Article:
Ferhat Abbas

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Ferhat Abbas
Ferhat Abbas - algerischer Staatspräsident.jpg
President of the National Constituent Assembly of Algeria
In office
25 September 1962 – 15 September 1963
Preceded by Abderrahmane Farès
Succeeded by Ahmed Ben Bella
Personal details
Born (1899-10-24)24 October 1899
Taher, Algeria
Died 24 December 1985(1985-12-24) (aged 86)
Algiers, Algeria
Political party FLN
Religion Sunni Islam
Ferhat Abbas
Military service
Allegiance Algeria
Service/branch French Army
Years of service ALN 1936-1938, 1940?-1946
Unit Medical Corps 1940s
Battles/wars World War II

Ferhat Abbas (Arabic: فرحات عباس‎‎; ALA-LC: Farḥāt ʿAbbās; Kabyle: Ferḥat Σabbas ⴼⴻⵔⵃⴰⵜ ⵄⴰⴱⴱⴰⵙ; 24 October 1899 – 24 December 1985)[1][2] was an Algerian political leader and briefly acted in a provisional capacity as the yet-to-become independent country's President from 1958 to 1961.


Son of a caid, Said Ben Ahmed Abbas and Maga bint Ali, he was born in the village of Taher, Algeria.[2] He was educated at Phillipeville (now called Skikda), Constantine, and the University of Algiers.[3] He served in the French Army for two years, and worked as a pharmacist at Setif, where he tried his hand at politics. At Setif, he was elected to the municipal council, then the general council of Constantine.[3] He was formerly an "integrationist" not opposed to the French annexation but advocating an Algeria where Algerians would have the same rights as Frenchmen. He became disillusioned with France, in 1938, when his hopes were not realized, and he organized the Union Populaire Algerienne. This organization preached equal rights for the French and Algerians whilst maintaining Algerian culture and language as primary.[3] Interrupted by World War II, he enlisted in the medical corps of the French Army. This did not quell his desire for change and he turned to nationalism, issuing the Manifesto of the Algerian People on Feb. 10, 1943.[3] The manifesto made apparent the philosophical changes that Abbas had undergone. He now condemned colonial rule by the French, but he also demanded Algerian self-determination. He went as far as to impart the need for an Algerian constitution, which would grant equality to all Algerians. In May he, along with some colleagues, added a clause foreseeing a sovereign Algeria.[3] The manifesto is presented to the French on June 26, and is rejected by the governor general. He, along with Messali Hadj form the Amis du Manifeste et de la Liberte, which called for an autonomous republic. This results in his being imprisoned for a year, and the quick dissolution of the AML.[3] In 1946, he forms the nationalist party Democratic Union of the Algerian Manifesto (UDMA) when he was elected member of the Constituent Assembly of France. This new organization called for a more moderate approach, such as the formation of an Algerian state with the full cooperation of the French. His assuaging attempts did not succeed and he fled to Cairo, in 1956.[3]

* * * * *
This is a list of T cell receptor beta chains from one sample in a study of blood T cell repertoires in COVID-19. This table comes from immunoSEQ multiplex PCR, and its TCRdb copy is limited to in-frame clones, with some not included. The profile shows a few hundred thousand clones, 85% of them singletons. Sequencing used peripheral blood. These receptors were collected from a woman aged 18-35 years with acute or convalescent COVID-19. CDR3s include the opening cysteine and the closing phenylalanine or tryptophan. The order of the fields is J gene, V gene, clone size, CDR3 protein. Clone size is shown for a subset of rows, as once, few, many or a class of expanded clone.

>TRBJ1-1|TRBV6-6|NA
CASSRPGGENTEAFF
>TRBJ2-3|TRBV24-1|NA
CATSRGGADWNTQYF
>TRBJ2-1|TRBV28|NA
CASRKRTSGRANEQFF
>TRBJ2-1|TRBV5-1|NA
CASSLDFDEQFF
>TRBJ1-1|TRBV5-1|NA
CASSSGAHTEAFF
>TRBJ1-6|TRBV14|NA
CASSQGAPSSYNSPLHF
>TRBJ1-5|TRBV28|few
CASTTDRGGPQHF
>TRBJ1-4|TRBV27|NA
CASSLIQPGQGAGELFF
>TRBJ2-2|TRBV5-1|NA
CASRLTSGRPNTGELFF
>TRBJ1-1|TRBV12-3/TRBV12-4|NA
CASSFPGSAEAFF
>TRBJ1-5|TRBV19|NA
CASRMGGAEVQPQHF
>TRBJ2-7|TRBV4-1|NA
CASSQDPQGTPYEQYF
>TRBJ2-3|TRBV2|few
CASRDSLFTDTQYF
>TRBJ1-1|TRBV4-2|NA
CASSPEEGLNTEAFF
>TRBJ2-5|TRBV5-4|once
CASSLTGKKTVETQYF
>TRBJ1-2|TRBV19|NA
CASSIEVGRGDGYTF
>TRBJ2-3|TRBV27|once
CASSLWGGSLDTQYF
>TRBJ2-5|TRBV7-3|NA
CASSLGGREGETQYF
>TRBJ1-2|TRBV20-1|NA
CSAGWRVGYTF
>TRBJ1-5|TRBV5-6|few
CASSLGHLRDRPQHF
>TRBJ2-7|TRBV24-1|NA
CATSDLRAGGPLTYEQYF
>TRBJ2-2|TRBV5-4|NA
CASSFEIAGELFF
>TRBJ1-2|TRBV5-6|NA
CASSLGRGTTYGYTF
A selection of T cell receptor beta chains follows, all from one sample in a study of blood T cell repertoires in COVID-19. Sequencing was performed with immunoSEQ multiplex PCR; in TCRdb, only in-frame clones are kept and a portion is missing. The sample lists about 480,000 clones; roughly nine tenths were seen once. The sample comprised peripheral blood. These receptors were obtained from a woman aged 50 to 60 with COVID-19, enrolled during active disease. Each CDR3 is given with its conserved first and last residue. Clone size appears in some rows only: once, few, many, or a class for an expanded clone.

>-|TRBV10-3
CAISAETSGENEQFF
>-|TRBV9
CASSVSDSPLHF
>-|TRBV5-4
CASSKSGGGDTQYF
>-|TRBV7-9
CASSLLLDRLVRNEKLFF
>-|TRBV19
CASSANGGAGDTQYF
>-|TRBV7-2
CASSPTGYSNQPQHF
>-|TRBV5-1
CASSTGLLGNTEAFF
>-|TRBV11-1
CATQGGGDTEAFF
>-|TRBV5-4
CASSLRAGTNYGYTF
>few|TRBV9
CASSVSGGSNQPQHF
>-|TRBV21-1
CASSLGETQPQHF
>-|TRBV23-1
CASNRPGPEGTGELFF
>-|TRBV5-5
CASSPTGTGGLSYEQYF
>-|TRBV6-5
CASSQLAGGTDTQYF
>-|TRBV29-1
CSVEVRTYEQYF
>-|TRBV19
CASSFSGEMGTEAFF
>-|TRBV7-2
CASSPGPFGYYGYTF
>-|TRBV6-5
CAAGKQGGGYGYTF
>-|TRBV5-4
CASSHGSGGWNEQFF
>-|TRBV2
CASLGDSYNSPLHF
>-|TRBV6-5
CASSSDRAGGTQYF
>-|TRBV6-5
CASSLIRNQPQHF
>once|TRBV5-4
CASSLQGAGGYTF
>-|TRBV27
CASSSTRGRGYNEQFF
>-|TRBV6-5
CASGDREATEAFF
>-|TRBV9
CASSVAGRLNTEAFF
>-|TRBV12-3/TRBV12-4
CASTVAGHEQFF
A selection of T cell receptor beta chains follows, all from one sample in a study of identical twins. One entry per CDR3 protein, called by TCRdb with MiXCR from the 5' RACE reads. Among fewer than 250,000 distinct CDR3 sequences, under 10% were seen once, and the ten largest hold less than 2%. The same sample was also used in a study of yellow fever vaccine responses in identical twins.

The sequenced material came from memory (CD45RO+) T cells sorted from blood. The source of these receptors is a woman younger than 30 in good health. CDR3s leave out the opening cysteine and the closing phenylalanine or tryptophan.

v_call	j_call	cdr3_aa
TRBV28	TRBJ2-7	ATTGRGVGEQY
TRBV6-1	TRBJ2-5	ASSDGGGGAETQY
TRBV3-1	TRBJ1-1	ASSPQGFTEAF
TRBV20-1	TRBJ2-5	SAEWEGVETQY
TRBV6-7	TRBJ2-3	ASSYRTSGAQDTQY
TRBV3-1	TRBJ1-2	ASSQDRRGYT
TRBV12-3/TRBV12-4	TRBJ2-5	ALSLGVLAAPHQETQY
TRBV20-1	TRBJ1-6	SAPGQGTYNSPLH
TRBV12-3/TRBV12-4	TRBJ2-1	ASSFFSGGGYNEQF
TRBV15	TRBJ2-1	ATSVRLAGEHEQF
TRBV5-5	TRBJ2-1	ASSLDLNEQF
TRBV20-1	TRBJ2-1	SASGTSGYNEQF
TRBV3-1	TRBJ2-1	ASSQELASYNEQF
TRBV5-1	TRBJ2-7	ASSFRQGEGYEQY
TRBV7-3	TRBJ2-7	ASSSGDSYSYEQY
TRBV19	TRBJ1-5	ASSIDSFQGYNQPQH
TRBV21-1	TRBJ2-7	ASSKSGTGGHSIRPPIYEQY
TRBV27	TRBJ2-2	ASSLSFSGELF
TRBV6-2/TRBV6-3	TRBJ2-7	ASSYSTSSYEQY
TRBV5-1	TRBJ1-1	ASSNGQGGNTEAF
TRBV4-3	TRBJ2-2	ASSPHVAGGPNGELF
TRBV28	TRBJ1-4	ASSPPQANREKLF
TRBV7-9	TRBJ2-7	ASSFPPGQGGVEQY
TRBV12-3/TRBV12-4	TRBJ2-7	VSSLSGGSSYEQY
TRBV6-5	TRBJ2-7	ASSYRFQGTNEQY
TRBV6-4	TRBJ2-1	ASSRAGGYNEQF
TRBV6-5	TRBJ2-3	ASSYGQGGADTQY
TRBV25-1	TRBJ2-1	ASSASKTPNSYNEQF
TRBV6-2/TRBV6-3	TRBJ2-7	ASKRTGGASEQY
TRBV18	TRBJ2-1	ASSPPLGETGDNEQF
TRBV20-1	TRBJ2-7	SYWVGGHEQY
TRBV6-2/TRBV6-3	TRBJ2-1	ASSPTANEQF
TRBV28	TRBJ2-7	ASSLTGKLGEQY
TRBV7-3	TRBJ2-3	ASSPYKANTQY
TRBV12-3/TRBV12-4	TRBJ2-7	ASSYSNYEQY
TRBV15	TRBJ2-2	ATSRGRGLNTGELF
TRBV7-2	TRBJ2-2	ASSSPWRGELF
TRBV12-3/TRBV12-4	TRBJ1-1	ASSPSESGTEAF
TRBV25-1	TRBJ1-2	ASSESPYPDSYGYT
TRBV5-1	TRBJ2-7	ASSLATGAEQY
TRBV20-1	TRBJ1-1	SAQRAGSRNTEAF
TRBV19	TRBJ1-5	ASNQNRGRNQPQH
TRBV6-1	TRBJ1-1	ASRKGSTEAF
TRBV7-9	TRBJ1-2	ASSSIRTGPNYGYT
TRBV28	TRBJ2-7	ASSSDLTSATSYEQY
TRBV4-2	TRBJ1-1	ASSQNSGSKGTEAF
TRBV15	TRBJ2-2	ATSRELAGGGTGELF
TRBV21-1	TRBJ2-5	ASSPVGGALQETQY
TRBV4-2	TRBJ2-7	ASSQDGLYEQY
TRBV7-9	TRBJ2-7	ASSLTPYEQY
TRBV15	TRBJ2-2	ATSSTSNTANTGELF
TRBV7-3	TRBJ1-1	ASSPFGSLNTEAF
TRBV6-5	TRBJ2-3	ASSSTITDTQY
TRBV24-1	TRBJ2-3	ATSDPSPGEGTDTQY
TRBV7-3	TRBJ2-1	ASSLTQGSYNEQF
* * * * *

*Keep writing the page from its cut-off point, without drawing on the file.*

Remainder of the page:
Involvement with FLN[edit]